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It's All About The Lyrics - 88%

OldSchoolKid, March 30th, 2009

I have to admit, I just picked this up on cassette for 50 cents in a local used record store three days ago...and it has not left my cassette player yet.

I also have to admit, this one took me a few careful listenings to wrap my head around completely.

I found myself questioning how a band with the guitarist from Hades could put out an album with so few solos. I found myself also questioning how a band playing this slow, sludgy doomish brand of metal could work with Alan Tecchio wailing away over the top.

Then it occurred to me. I was reading the lyrics to these songs and I realized what this was.

This is something of a concept album.

More to the point, this is a man who finds himself realizing what a truly fucked up place the world he lives in is at the very time this world he's in is caving in around him. He suddenly finds himself truly aware of what's going on, yet torn between wondering what he can do about it and wondering if in fact he can do anything at all. What ensues lyrically is a mix of questioning, despair and rage...

...which explains why there are so few guitar solos and why Alan Tecchio's banshee screams work in ways that it otherwise wouldn't...

...This album is all about the lyrics and the tales those lyrics convey.

Suddenly, this all makes sense, this combination of downtuned, sludgy guitars, slow to middling tempos and glass shattering vocals. And when this is understood, there is alot to like about this album, because for the most part, Non-Fiction pull off what they're trying to accomplish here...and this is a good thing because underneath the sometimes simplistic riffs and structures is quite an ambitious attempt at high art.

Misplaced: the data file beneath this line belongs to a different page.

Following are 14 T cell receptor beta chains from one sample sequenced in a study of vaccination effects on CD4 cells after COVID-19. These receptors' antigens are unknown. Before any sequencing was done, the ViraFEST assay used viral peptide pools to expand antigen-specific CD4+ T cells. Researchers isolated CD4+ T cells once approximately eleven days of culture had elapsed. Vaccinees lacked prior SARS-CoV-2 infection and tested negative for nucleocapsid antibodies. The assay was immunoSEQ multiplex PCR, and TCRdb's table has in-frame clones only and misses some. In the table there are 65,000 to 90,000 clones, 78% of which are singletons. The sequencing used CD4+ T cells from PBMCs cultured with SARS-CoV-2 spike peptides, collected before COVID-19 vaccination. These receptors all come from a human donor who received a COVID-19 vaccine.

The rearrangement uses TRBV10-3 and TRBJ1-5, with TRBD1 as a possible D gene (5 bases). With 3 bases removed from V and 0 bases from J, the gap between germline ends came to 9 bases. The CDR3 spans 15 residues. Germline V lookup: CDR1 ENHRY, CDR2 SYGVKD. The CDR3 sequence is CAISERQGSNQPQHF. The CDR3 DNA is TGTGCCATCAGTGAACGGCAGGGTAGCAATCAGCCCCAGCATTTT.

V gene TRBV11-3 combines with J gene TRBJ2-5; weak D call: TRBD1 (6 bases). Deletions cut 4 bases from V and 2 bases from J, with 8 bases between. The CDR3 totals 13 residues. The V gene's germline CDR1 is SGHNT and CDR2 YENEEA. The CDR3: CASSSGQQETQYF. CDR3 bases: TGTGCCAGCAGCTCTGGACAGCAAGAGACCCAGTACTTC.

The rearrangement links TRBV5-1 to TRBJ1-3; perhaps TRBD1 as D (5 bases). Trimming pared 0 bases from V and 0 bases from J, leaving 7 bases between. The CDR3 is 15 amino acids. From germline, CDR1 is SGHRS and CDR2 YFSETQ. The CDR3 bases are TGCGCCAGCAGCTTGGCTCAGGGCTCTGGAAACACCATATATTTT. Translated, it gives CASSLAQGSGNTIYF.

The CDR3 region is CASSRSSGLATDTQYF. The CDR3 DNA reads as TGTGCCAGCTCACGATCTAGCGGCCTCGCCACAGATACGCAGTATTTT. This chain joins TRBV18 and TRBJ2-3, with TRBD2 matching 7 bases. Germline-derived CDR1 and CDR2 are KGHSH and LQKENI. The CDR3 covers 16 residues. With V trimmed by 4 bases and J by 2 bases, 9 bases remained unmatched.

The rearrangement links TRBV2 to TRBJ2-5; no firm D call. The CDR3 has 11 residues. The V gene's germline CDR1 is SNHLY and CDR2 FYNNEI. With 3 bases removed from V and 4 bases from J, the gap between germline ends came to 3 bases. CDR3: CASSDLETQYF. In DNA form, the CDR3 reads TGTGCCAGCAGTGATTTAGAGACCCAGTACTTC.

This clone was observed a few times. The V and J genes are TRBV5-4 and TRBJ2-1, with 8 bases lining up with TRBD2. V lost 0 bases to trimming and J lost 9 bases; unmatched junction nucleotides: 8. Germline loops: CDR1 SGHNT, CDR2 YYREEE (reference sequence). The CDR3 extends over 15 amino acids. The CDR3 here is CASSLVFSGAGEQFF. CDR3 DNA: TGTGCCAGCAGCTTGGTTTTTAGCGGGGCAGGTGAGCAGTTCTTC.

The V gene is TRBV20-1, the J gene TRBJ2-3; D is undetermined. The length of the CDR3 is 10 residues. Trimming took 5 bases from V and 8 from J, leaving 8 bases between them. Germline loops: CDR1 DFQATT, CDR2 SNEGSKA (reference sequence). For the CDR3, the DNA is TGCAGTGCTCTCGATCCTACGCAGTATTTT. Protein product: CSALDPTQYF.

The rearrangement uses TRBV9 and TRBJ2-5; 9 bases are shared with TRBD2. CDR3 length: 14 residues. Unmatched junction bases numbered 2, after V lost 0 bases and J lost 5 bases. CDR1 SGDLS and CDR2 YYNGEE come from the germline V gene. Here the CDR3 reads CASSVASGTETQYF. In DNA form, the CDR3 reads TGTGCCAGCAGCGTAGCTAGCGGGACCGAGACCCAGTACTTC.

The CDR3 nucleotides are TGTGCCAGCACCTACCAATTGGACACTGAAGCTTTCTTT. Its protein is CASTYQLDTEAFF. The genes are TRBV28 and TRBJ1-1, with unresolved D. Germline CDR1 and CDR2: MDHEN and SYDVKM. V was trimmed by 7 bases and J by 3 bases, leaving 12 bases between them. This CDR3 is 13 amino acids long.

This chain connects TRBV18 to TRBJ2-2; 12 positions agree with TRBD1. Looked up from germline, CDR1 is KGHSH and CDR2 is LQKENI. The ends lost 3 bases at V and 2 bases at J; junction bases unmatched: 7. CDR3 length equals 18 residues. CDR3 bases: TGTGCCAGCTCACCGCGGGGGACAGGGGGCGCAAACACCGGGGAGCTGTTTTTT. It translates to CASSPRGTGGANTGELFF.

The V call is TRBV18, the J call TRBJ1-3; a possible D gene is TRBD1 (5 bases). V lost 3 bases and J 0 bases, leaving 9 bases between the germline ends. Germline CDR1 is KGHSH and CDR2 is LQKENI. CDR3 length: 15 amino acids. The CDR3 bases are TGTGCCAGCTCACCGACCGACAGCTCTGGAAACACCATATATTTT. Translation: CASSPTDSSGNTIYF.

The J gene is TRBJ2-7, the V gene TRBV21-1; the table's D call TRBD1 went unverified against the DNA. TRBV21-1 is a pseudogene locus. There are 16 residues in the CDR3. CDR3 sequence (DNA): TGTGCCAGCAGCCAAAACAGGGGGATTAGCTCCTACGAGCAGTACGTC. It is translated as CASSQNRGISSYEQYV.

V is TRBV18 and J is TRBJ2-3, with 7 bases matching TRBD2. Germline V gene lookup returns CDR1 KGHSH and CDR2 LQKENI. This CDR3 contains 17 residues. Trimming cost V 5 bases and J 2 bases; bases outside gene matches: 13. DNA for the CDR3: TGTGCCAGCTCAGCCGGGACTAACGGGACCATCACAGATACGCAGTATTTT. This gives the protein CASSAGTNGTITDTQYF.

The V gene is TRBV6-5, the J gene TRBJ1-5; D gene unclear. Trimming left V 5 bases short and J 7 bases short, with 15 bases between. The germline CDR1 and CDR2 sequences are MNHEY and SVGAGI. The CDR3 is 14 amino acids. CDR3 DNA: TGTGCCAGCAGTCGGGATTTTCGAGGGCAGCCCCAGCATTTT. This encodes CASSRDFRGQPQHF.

Yes, Hades was also trying to pull off high art and also made a few really good records in their day, however that's where the comparisons end.

Where Non-Fiction succeed is in writing mid-paced material that, while not technically dynamic and not crammed with 30 riffs per song, rarely gets dull and rarely overstays it's welcome. Shit, one of the most memorable tracks on the record is the acoustic guitar driven "Next To Nothing", which has that middle-eastern feel Alice In Chains would catch onto later on (think "What The Hell Have I").

There are a few issues with this record. It seems at times that the band struggle to keep it together when the tempos go down to pure sludge, in particular "Peaked", "Reason To Die" and the title track have moments where it seems to fall apart a little.

As for the song "Peaked", I personally feel it would have been best left off the record, as it is a dull, dull tune with something of a misfit lyric...The best way I could put it is "emo for shoegazers". Also, the acoustic riff that is "No Comment" is a really good IDEA, something that the band could have done something amazing with I a "song" it really serves no purpose other than to further kill the momentum already halted by "Peaked".

Other than those minor flaws though, Non-Fiction went and made one really good sludgy, yet diverse record that mixes tempos well enough to keep things moving and mixes styles well enough to keep things interesting (check out the straight up blues of "One Last Time" as an ender, it really works well in terms of the greater concept).